Saturday, October 9, 2010

The class action settlement rip-off

You may have been one of the millions of people to receive a settlement notice regarding a class action against; the settlement notice implied that class members would receive $9.5 million (though only $2-$3 per person, and that mostly in coupons) and the attorneys would ask for $1.3 million.

You then probably received a supplemental notice saying that the attorneys were generously only asking for $1.05 million, and that, if you sent four letters to four different addresses, you could object to the fee request.

You probably didn't object: it's hardly worth your time to spend $1.76 in postage over a $2 or $3 settlement.

What you won't see on either of the settlement notices or the settlement website is how much the class is actually recovering: out of millions of class members, there were fewer than 50,000 claims made. The class will receive only $117,374 (see page 4 of PDF). The attorneys are asking for a 895% contingency fee.

Professor Michael Krauss of George Mason Law School will be objecting to the fee award (and an attempt to rip off the class by diverting $500,000 to an unrelated charity instead of to class members); the Center for Class Action Fairness is proud to represent him.

The fact that an Internet company didn't make it possible to object over email is just an attempt to limit the number of objections. But CCAF is willing to help: we won't represent you, but if you submit a conforming objection to me over email to in a pdf by November 15, CCAF will do the mailing for you. Here is an MS Word document to make the process easier; fill in the blanks, keep or delete or add to the paragraphs as you see fit, sign, scan, e-mail (or mail yourself to the addresses indicated). (CCAF is not your attorney if you choose to have us mail your objection for you; we reserve the right not to mail any pdf that is offensive or seems to be fake.)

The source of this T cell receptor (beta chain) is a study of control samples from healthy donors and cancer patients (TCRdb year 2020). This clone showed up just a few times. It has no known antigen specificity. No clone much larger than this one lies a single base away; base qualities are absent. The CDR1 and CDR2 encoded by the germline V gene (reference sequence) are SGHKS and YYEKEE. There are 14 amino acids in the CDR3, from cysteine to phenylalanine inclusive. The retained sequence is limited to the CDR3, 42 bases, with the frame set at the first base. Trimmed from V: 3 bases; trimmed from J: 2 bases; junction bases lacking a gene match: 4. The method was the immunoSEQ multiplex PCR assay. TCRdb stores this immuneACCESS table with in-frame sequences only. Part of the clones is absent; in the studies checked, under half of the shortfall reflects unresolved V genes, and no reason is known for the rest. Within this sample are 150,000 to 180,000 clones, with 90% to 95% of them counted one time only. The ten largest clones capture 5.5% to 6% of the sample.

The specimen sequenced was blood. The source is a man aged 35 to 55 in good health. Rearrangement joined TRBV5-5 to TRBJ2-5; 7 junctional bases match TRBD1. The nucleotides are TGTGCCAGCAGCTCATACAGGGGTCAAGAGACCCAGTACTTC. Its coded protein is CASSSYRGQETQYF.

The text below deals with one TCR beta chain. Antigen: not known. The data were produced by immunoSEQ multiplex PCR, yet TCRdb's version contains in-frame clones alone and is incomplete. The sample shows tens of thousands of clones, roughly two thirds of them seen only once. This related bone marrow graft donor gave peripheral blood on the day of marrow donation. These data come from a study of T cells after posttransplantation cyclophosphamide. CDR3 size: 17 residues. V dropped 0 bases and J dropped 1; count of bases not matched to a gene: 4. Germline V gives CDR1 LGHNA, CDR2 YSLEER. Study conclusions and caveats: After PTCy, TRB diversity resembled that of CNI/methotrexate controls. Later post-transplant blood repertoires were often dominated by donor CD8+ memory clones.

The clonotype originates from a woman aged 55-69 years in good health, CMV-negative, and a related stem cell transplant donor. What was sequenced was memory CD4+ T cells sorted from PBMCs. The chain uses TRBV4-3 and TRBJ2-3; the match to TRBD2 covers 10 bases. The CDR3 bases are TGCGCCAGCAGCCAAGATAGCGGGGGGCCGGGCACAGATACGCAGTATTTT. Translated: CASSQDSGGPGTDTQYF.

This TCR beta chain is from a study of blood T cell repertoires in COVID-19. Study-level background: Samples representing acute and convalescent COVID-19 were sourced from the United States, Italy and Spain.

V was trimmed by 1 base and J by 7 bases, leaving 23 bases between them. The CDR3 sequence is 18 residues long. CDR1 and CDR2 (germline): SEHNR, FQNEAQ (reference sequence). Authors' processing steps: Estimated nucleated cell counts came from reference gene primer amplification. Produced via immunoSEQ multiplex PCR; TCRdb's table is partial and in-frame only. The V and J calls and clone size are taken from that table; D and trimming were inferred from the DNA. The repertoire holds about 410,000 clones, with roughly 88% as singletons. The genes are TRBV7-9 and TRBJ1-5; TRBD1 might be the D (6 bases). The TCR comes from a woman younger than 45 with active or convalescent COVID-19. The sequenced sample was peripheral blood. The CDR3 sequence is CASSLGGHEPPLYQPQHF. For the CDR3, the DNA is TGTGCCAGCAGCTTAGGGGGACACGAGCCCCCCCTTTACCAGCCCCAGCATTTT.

The trial lawyers are arguing that the low number of objections means that this is a good settlement. That's clearly false given how hard they made it to object and the fact that class members weren't told the full truth about how bad the settlement was, but let's try to take away that argument by sending the court a few dozen more objections. And tell your friends.

Note that the class attorneys in this case are Kabateck Brown Kellner, who were the attorneys in the $0 AOL Footer settlement; in that case, they took the position that it was okay to hide conflicts of interest to the court and to the class in a class notice. So we're not just objecting, we're asking for the discovery that KBK said we should have done in the AOL case.

Update, September 4: Google is leading lots of people to this page, but this post is referring to a 2010 settlement, which we successfully objected to. If you came to this page from a search engine, you are probably looking for the revised 2011 settlement.